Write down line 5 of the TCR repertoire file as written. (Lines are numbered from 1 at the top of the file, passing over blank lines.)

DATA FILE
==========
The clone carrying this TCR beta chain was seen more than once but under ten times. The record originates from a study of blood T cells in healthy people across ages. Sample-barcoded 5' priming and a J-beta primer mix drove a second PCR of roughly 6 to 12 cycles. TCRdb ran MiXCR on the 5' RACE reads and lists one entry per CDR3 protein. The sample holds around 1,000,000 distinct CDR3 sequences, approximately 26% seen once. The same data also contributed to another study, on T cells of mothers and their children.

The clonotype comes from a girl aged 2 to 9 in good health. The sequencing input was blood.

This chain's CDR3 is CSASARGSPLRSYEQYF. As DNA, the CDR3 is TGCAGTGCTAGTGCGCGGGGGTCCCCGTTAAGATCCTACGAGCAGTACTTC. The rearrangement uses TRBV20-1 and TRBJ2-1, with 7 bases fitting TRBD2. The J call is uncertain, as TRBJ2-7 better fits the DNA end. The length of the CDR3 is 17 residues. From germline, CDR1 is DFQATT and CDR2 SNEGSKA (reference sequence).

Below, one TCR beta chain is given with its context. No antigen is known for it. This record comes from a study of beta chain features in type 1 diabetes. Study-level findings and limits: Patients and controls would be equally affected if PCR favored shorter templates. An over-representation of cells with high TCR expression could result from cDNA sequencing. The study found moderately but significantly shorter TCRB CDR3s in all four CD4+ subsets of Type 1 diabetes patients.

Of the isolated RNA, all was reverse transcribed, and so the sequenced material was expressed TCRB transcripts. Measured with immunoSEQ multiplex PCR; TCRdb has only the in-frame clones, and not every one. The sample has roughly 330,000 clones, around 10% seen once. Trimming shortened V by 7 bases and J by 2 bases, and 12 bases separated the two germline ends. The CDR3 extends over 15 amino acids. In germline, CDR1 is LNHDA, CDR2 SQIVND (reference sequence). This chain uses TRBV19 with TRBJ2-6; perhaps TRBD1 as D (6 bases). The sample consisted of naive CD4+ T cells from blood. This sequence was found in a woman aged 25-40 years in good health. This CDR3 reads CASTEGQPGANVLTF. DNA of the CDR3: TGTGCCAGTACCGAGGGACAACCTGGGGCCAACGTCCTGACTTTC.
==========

Of the isolated RNA, all was reverse transcribed, and so the sequenced material was expressed TCRB transcripts. Measured with immunoSEQ multiplex PCR; TCRdb has only the in-frame clones, and not every one. The sample has roughly 330,000 clones, around 10% seen once. Trimming shortened V by 7 bases and J by 2 bases, and 12 bases separated the two germline ends. The CDR3 extends over 15 amino acids. In germline, CDR1 is LNHDA, CDR2 SQIVND (reference sequence). This chain uses TRBV19 with TRBJ2-6; perhaps TRBD1 as D (6 bases). The sample consisted of naive CD4+ T cells from blood. This sequence was found in a woman aged 25-40 years in good health. This CDR3 reads CASTEGQPGANVLTF. DNA of the CDR3: TGTGCCAGTACCGAGGGACAACCTGGGGCCAACGTCCTGACTTTC.